Menopause can be a trying time, both for women and for their loved ones. With so many changes occurring, it’s no wonder women feel confused, frustrated, and at a loss during this period in their lives. But while plenty is written to guide women through the process, men are often left wondering what is happening to their partner and what they can do to make it better.
With that in mind, this post is for the gentlemen in the audience. (Ladies, feel free to pass it along.) Following are some key things to keep in mind as your partner goes through this transition. From do’s and don’ts to what to do when nothing seems to be helping, it is my hope that this guide will make this time a little easier both for you and for your loved ones.
How to Be Useful:
- Give her lots of space.
- Tell her you love her.
- Ask yourself what you can do to reduce her stress and anxiety. Then do it!
- Help her research healthful alternatives, and offer to accompany her to her gynecologist’s visit.
- Support her.
- Listen to her, and remember that women speak two languages, only one of which is verbal.
- Give her lots of space.
- Encourage her to exercise, but be careful how you do it. Encourage her to join you in a walk, or offer to join her for her morning exercises. By example is always better.
- Tell her often how good she looks.
- Help facilitate her dietary and lifestyle changes. Don’t nag her about her weight, but rather support her by not buying high-calorie foods such as potato chips and rich desserts.
- Be a sounding board to help her diffuse what she’s thinking and feeling. Women often work out what is bothering them just by hearing themselves verbalize and having someone to acknowledge them in their process. Don’t feel that you always need to “fix” everything.
- Agree a lot (except when asked questions like “Do I look fat?”).
- Help her with memory issues. Don’t keep reminding her that her memory is bad. She already knows.
- Take things off of her plate (figuratively, not literally!).
- Don’t opt out of stressful interactions with your teenagers, leaving them to your partner. This can be a major source of stress for your “pausing” partner. Help out. Get between her and your “all-mouth” son or daughter. (There’s nothing wrong with teenagers that reasoning with them won’t aggravate.)
- Give her a massage: forehead, temples and base of neck for headaches; base of neck and shoulders for tension, etc.
- Buy her books like Fearless Women: Midlife Portraits or Not Your Mother’s Midlife, by Nancy Alspaugh and Marilyn Kentz; MenOpop by Kathy Kelly, Peter Straus, Kenwyn Dapo and Michelle Cohen; and The Midlife Bible.
- Support her plastic surgery and cosmetic dermatology options, should she desire them, but do not suggest them. Assure her, “I love you just the way you are” while also making it clear that you support any decision she may make.
- Bear in mind that during perimenopause, honest criticism is hard to take, whether from a relative, friend, acquaintance, or stranger.
- Draw her a hot bath. There must be quite a few things a hot bath won’t cure, but I don’t know many of them.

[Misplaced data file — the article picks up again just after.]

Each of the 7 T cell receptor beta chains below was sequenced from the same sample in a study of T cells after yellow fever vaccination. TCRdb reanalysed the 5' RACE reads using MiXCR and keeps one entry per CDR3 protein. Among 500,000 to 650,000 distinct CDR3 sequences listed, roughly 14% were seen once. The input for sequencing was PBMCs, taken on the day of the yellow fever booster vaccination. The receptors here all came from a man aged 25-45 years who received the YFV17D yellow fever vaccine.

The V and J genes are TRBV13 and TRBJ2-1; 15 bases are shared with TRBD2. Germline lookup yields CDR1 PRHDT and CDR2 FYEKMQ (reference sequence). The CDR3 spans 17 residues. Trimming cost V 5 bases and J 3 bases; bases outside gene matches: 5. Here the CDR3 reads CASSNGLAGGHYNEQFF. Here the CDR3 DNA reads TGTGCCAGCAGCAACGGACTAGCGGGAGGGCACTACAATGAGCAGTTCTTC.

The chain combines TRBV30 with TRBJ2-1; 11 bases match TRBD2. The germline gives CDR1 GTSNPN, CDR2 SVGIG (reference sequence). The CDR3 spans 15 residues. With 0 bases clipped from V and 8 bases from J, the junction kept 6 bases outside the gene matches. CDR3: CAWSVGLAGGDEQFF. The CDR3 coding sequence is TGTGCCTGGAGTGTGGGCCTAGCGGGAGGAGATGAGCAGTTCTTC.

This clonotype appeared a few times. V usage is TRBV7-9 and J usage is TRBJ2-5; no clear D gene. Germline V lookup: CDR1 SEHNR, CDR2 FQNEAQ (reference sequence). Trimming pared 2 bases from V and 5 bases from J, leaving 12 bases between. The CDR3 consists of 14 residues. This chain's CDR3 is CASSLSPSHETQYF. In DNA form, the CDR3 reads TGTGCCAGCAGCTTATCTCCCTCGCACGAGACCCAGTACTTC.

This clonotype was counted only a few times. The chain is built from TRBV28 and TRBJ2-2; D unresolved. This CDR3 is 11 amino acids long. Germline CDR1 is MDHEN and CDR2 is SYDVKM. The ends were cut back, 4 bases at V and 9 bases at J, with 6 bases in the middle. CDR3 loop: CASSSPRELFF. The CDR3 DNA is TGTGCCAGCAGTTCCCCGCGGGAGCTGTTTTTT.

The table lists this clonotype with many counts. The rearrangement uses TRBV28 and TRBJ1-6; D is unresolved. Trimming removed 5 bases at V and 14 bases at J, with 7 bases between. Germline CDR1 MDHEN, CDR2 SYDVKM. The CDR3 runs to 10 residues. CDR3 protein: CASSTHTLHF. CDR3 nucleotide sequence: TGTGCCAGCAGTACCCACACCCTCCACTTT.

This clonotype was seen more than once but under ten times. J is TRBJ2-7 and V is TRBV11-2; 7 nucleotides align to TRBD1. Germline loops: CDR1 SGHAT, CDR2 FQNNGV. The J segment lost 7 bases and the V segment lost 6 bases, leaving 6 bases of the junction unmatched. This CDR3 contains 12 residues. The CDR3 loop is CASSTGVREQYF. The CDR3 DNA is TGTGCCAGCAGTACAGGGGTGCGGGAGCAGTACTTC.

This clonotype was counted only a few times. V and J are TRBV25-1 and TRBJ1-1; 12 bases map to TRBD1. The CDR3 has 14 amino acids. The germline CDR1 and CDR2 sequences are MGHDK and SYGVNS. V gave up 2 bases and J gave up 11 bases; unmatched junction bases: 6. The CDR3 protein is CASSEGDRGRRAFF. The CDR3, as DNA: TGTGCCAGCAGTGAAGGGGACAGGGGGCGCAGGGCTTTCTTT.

- Buy a dual-control electric blanket so that you can both be comfortable.
- Make her a cup of herbal tea.
- When she’s lost her cell phone for the fourth time this week, and after she’s made you look high and low for it and then finds it on the dashboard of her car, respond by saying, “Oh, that’s great, honey. I’m glad you found it!” (And nothing more.)
- Just…listen. It takes a great man to be a good listener.
How Not to Be Useful:
- Telling her how good she looks when both of you know she is not really looking good.
- When you think you are right, reminding her how bad her memory is.
- When she feels fat, looks fat, and especially when she says she is fat, reminding her about exercise. The phrases “Aren’t you going to exercise?” or “You should exercise more” will only make her feel worse.
- Getting into an argument at night. She has enough trouble sleeping as it is.
- Any lecturing whatsoever. That’s about as helpful as throwing a drowning woman both ends of the rope.
- Giving up on sex. Gently encourage her. Take the initiative. Have lubrication handy.
- Asking, “Do you want a massage?” (Don’t ask; just do it.)
- Snoring. If you snore, see an ENT specialist to see what can be done. In the meantime, buy her a set of good earplugs. (Laugh and the world laughs with you. Snore and you’ll sleep alone!)
- Using the phrase “Don’t you remember…?”
- Trying too hard to fix things. Remember, a person can only take so much comforting. Sometimes it’s best just to empathize.
When Nothing Seems to Help…
Sometimes it may seem like you can’t seem to do anything helpful. In these times, don’t force it. It’s okay. It happens. The best you can do for your partner is just to be there for her. Listen. You don’t have to help all the time. Let it run its course, and be supportive.
I asked a patient of mine what, above all, she (and her friends “of the same age”) want. “Understanding,” she told me. “I just wish he could understand what I’m going through…”
I’m reminded of some lyrics by Alan Jay Lerner (music by Frederick Loew) that you may remember from the musical Camelot, sung by Richard Burton in 1960:
How To Handle A Woman
“How to handle a woman?
There’s a way,” said the wise old man.
“A way known by ev’ry woman
Since the whole rigmarole began.”
“Do I flatter her?” I begged him answer.
“Do I threaten or cajole or plead?”
Do I brood or play the gay romancer?
Said he, smiling: “No indeed.
How to handle a woman?
Mark me well, I will tell you, sir:
The way to handle a woman
Is to love her…simply love her…
Merely love her…love her…love her.”